Author: Sandra Gehrig
What is the art of app development?
In today's digital landscape, it is crucial to make apps a unique and personalised experience. The art of app development is to create a user-friendly user interface. We do not want to have to explain to our users how to use an app - they should be able to find their way around intuitively. That is why we attach great importance to designing an appealing interface.
We strive to create a customer experience that is tailored to the individual needs of the respective target group. By this we mean creating a seamless customer journey in which, for example, a doctor's appointment can be arranged via the app and important documents can be accessed directly and conveniently in the app after the appointment. Our focus is not only on users, but also on employees. After all, they also deserve an outstanding user experience, whether they are using internal tools or interacting with customers. That is why, for example, simple content management should be possible, allowing them to publish news in the app. Our apps should be seamless and tailored to the individual requirements of all parties involved.
How do we overcome recurring obstacles?
In all the years we have been developing user-centred apps, we have come up against similar, recurring challenges time and time again. Below we summarise the three biggest obstacles and explain how we have integrated them into our development process.
1. Core teams tend to assume that they know exactly what their users want. But without a thorough validation of these assumptions, there is room for uncertainty. We therefore rely on user testing to ensure that we understand the actual needs of our target group. This iterative approach allows us to get feedback, make improvements and ensure that our apps meet the needs of our users.
2. A common mistake is to assume that all features need to be built into an app from the start. Instead, we prioritise and identify the most important use cases to achieve our customers' vision. By developing our apps in small iterations and introducing new features gradually, we significantly shorten time-to-market, can respond quickly to user feedback and needs, and make the project more manageable for investors.
3. Particularly in companies with different locations and heterogeneous core IT, the focus is often too strongly on technology, data and solutions and the app's use cases are «bent» towards these systems. In our approach, we always ask ourselves the following questions first: How can we create a seamless, digital customer journey for end users and what use cases does the app need to include to contribute to this? Only then do we analyse the existing core systems. The systems can then be expanded to enable a seamless customer journey.
What are our two core elements for achieving our goal?
Methodology: Human-centred design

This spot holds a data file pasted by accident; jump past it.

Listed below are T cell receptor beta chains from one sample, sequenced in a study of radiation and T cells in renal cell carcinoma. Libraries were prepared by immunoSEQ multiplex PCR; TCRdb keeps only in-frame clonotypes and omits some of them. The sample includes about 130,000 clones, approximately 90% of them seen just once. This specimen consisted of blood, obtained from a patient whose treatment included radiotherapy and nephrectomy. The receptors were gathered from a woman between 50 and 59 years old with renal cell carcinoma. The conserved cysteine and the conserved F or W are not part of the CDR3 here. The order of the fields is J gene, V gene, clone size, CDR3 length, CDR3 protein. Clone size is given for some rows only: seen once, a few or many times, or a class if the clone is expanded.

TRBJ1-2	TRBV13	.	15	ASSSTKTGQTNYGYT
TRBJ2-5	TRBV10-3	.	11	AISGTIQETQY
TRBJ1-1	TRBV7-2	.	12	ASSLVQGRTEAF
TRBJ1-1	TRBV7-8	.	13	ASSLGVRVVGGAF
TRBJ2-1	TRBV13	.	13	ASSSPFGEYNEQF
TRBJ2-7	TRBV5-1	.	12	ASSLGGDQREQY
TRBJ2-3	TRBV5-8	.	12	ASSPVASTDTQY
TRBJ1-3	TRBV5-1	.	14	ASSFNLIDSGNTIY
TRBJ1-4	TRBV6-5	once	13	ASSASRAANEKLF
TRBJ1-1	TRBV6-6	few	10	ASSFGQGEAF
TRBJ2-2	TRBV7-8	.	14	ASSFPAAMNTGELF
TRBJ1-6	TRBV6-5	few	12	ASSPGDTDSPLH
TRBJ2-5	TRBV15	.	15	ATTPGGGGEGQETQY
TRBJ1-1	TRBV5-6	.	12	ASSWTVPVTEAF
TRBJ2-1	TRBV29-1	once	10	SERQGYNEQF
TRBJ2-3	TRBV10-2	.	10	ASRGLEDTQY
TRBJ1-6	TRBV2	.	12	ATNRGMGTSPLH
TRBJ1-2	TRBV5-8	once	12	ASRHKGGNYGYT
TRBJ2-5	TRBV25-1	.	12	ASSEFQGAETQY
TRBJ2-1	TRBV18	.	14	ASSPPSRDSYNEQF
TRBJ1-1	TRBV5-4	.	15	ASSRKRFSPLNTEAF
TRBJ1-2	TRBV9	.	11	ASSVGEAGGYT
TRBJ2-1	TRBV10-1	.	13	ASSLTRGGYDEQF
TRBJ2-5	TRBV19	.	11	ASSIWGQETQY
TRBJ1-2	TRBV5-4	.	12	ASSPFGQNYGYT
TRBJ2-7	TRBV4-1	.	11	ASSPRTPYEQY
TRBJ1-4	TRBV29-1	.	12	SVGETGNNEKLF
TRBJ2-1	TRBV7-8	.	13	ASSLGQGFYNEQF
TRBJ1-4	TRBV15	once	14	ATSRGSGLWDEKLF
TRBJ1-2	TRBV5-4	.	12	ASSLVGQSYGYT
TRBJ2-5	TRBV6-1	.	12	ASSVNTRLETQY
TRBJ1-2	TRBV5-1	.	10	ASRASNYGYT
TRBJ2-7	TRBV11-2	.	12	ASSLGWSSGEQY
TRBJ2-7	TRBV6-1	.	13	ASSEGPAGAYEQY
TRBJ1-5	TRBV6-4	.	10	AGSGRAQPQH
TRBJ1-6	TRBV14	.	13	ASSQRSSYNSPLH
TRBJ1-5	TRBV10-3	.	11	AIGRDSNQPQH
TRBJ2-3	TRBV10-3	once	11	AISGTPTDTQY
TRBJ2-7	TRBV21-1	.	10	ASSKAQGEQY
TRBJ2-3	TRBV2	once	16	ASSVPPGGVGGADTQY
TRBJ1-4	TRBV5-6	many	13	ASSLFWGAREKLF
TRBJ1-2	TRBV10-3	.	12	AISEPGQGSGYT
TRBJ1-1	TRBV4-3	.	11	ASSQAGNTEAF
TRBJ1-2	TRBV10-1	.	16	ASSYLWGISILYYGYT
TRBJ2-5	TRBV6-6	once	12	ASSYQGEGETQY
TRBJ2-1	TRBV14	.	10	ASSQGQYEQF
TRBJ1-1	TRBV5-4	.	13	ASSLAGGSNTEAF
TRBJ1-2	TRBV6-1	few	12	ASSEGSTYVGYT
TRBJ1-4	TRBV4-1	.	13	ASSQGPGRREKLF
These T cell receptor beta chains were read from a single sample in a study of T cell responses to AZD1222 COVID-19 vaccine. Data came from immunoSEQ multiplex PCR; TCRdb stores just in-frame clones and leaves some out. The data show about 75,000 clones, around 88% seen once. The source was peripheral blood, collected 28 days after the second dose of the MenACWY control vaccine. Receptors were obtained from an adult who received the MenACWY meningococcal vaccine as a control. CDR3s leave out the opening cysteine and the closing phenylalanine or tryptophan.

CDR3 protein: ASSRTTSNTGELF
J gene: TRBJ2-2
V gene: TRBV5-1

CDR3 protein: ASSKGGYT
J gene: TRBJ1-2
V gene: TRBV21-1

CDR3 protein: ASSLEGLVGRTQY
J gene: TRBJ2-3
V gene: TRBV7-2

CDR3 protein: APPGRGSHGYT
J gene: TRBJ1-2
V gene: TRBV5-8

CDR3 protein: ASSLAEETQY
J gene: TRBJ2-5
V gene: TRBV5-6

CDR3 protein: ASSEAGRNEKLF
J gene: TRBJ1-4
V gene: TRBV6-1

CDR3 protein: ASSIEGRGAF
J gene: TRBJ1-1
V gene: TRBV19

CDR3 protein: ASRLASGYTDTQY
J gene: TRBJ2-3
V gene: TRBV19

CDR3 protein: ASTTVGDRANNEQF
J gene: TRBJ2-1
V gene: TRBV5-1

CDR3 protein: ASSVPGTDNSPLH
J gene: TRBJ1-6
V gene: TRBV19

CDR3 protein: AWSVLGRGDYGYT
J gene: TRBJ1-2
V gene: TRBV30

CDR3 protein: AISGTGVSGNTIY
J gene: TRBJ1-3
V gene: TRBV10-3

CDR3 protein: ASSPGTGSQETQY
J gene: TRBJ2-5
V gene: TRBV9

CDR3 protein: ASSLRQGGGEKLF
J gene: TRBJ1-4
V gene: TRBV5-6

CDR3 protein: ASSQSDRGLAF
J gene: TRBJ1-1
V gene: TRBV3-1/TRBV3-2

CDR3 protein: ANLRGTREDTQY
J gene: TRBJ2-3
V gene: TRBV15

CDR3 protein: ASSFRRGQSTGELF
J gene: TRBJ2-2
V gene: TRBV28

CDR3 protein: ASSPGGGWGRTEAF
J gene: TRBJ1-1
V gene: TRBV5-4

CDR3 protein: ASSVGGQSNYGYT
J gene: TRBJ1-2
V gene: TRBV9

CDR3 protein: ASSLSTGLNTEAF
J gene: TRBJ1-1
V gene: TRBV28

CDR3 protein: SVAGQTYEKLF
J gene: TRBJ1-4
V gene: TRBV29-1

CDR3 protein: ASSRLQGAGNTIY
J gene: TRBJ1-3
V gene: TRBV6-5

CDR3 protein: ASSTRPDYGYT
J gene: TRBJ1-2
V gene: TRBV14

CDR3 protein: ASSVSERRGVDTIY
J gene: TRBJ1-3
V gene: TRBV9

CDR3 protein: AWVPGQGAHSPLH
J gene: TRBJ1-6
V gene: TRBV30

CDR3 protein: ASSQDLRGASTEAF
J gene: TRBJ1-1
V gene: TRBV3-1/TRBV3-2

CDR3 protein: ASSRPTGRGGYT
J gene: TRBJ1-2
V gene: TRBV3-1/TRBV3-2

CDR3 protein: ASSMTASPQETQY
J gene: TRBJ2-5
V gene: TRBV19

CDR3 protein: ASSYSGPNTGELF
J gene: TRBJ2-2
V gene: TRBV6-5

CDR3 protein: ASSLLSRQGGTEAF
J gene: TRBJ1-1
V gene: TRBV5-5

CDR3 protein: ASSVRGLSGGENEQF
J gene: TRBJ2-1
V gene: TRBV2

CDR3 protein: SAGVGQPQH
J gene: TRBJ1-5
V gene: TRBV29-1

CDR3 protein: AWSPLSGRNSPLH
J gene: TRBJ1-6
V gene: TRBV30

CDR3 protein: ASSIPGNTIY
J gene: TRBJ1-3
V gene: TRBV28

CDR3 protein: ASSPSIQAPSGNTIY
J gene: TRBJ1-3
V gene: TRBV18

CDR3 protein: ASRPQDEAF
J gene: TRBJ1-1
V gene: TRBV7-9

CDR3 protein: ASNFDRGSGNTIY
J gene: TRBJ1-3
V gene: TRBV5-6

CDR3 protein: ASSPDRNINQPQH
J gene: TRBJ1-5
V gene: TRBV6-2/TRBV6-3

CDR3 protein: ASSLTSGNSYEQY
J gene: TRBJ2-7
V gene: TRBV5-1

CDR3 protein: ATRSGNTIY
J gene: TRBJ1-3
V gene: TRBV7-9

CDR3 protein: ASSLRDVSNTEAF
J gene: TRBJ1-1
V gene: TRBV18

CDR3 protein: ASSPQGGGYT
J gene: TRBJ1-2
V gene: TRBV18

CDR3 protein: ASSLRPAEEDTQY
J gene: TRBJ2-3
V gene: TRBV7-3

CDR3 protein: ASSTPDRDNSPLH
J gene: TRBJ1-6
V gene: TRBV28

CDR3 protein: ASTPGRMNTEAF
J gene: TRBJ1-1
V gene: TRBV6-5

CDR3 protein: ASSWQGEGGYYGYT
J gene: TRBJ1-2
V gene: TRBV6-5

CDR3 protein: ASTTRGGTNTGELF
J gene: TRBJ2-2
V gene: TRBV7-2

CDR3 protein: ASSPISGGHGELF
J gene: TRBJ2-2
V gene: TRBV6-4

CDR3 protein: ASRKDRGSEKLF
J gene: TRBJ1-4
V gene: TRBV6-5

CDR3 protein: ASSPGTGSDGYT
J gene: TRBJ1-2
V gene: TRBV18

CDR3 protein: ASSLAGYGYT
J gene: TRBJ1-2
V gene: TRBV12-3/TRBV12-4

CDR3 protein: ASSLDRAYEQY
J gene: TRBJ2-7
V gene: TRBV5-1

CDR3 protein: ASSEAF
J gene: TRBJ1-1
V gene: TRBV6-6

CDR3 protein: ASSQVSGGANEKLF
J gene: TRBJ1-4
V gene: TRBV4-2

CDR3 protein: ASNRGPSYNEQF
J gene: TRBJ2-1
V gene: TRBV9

Our methodology is based on the human-centred design approach. We focus on understanding the problem from the target group's perspective, conduct extensive research to identify the challenges and then develop solutions to alleviate these challenges. By creating prototypes, we can test the effectiveness of our solutions early on and make adjustments if necessary. This process is a continuous cycle in which we work iteratively and ensure that we solve our target group's problem in the best possible way.
Procedure: Iterative approach in four phases
We generally realise software projects in four phases, which are tailored to the customer's requirements. The phase model facilitates the coordination and management of a project as well as the review of interim results on the way to the target solution.
- Phase 1 - Frame: In the initial frame phase, we work with the customer to define the problem they want to solve. To do this, we focus on the «why». By asking specific questions and conducting intensive customer surveys, we can identify the core problem.
- Phase 2 - Define: In the Define phase, we specify the relevant use cases in a detailed concept together with the customer in an iterative process. The functional, technical and organisational requirements are defined and documented in detail. At the same time, a design system is created with which the user interface is visualised and tested using clickable prototypes.
- Phase 3 - Realise: In the Realise phase, we develop the solution in an agile manner. Intermediate releases are made available to the customer on test systems at regular intervals, thus enabling a high level of transparency and flexibility with reprioritisation. At the end of the Realise phase, the solution is made available to the target customers together with the customer.
- Phase 4 - Scale: In the Scale phase, the solution is operated and continuously developed in line with customer requirements.
The most important tips for us when developing user-centred apps are:
1. Understand your target group: To understand the needs and problems of your end users, talk directly to your target group and conduct conversations and interviews.
2. Validate your prototype: Take suggestions for improvement from your users, learn from your experiences and adapt your app accordingly.
3. Develop agile: Focus on iterative development and carry out continuous tests. This allows you to identify weaknesses and potential for improvement at an early stage and ensure that your app offers an optimal user experience.
4. Develop continuously: App development is an ongoing process: ensure that your app is continuously developed and meets changing needs.
By focusing on user-centred development and adapting our methodology and approach accordingly, we at jls develop apps that are not only functional, but also offer an outstanding user experience. Our iterative approach allows us to continuously work on improving our apps and ensure that they meet the needs of our users.